- Reinhabitation (which teaches us how to live well in our total environment ) in the narrative is happening in many ways:
- Kids are being taught Cree words. Even though for sake of language level they are not taught the hard words, at least they know some words. Hard words like paquataskamik for instance that were used back in the day, are now being replaced by noscheemik (easier words for youths).
- The people of the land somehow know and understand where they come from and are at peace with that. They are also trying to inform younger generations about their identity and their past.
- Huge honour seems to have been given (by the visitors) to the people of the land.
- The way the people of the land relate to the river is very interesting. It is part of who they are.
Decolonization too happens in many ways:
- The fact that in the narrative Cree words are used and a recognition of the Cree people, is itself a form of decolonisation. The desire to understand them as well as the realisation that the site belongs to them are forms of decolonisation too.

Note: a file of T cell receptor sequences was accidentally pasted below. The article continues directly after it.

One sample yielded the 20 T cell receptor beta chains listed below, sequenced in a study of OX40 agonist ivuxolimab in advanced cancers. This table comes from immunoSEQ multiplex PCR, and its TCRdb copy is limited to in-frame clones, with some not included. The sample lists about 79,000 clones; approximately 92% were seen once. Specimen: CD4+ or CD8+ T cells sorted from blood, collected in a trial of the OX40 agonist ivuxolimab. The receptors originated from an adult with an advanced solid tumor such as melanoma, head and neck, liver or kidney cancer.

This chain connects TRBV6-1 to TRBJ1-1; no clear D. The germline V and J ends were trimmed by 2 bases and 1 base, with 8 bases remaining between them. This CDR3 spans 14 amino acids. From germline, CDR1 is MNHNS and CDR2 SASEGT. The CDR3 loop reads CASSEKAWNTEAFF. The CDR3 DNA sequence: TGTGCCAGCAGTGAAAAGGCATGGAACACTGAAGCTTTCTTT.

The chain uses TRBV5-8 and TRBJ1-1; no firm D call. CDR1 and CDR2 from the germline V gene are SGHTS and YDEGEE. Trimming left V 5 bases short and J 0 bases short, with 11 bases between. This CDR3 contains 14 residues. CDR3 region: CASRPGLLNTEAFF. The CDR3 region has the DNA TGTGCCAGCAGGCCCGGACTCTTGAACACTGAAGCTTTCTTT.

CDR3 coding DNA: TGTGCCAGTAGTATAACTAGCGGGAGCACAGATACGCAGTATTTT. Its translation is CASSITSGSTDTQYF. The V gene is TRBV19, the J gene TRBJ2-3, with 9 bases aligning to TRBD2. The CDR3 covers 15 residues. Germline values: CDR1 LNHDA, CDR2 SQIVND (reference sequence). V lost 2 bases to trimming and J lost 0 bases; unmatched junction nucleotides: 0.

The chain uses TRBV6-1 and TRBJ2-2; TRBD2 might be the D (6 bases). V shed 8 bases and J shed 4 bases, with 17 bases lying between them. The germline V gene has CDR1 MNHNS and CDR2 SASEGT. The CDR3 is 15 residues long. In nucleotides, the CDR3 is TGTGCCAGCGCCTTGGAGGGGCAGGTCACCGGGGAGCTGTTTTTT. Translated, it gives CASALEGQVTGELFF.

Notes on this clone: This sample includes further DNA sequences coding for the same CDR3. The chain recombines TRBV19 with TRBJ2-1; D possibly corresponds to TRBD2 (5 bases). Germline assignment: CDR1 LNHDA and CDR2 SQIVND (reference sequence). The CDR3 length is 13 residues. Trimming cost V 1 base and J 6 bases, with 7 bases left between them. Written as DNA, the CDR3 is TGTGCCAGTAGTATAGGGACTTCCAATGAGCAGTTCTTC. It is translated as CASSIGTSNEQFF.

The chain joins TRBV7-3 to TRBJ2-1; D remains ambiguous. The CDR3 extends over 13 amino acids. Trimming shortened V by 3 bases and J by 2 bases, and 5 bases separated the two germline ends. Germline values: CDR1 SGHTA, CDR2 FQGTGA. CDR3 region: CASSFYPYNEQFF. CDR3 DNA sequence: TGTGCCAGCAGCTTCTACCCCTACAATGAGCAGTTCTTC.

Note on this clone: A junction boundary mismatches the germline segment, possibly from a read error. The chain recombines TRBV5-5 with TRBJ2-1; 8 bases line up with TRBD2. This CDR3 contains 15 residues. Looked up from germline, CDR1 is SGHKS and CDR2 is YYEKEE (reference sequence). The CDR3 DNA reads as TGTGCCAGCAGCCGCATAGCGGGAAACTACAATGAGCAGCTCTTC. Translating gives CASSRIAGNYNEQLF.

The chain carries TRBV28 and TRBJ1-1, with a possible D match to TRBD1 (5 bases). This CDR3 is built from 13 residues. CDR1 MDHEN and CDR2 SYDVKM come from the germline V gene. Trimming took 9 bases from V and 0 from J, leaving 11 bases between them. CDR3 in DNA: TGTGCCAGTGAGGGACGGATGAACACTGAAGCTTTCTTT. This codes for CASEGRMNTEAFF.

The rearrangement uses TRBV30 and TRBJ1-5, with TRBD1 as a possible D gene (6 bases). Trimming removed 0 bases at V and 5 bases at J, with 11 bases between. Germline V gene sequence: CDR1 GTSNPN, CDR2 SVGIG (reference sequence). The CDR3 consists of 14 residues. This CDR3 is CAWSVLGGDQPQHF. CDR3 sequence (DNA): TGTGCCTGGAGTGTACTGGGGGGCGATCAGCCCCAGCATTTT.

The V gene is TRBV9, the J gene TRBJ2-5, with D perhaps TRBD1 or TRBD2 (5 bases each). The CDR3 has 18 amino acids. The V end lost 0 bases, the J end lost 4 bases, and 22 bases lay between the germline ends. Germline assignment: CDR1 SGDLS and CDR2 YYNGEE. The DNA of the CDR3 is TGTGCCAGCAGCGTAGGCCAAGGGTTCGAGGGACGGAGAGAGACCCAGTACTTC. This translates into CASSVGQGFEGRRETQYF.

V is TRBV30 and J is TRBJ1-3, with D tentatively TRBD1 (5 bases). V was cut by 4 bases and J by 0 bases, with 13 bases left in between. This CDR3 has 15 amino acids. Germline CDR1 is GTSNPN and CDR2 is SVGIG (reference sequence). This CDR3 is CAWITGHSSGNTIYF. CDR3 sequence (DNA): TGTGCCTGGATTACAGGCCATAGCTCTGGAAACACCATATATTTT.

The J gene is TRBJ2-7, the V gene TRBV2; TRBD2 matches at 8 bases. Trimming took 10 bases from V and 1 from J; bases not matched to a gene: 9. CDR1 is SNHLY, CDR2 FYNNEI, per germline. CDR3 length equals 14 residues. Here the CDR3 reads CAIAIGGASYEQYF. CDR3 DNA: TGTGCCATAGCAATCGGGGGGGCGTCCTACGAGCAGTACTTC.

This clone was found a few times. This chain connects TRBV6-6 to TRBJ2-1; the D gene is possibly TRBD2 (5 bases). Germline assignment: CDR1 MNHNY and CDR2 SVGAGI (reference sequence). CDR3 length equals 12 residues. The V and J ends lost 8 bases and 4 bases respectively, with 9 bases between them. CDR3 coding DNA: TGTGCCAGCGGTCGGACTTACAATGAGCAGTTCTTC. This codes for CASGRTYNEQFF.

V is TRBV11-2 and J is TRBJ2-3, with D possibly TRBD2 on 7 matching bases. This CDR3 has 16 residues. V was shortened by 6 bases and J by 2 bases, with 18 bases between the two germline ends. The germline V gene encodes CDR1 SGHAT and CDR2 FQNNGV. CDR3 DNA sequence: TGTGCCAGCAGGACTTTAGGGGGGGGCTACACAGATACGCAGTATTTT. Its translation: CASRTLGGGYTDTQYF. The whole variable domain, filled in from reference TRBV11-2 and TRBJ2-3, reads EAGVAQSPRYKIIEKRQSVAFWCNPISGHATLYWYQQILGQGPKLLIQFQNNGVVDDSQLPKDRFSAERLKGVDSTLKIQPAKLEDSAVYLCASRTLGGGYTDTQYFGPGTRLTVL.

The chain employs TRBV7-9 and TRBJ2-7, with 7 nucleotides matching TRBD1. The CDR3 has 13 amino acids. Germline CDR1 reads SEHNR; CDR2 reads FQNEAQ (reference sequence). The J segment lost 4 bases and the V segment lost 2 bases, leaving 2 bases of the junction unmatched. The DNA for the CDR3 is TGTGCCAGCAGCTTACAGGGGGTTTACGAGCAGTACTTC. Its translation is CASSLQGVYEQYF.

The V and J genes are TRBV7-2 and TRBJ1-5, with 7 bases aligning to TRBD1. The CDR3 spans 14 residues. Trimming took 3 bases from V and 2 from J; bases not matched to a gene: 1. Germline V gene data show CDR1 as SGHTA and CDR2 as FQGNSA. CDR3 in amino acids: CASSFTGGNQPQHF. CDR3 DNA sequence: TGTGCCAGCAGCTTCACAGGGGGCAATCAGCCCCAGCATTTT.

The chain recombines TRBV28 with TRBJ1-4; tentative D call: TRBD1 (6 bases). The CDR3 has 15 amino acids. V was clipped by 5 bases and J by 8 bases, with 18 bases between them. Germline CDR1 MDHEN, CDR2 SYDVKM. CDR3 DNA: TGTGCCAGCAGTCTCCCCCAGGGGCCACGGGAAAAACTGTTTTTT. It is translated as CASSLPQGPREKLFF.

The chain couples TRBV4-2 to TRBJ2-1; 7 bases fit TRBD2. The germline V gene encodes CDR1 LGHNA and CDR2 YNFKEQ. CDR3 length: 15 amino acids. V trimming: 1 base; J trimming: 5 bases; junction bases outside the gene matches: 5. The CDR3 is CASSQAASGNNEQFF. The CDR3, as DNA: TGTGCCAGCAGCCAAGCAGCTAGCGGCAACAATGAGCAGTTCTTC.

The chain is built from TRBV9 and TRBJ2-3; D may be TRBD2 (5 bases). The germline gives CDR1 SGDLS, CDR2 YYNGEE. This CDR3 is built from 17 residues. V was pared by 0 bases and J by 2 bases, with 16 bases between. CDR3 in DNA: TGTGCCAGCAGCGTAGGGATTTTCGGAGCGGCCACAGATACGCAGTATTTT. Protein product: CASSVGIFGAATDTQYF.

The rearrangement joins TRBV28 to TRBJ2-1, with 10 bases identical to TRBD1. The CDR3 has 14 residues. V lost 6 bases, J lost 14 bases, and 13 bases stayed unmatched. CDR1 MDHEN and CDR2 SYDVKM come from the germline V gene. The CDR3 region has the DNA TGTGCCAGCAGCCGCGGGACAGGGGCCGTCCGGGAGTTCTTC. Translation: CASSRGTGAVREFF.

- I liked the part where the elder explained that hearing frogs for instance by a river for instance was a sign that the river was clean. That brings an awareness as to making sure that we respect nature.
2) I really like the fact that they went and collected data and information through interviewing people, that approach is very good in my opinion. I will be doing the same: asking questions, interviewing, listen to suggestions (from students, parents, and other teachers).
Also, I will promote critical thinking in my classes so students are not just taught what to think but how to think for their own. I will be asking them very intentional questions, questions that would make them think and question a lot of things. That way we will see decolonisation and reinhabitation happening.
To stand for and try to understand minorities will also be on the menu (could be people with special needs, or immigrants..).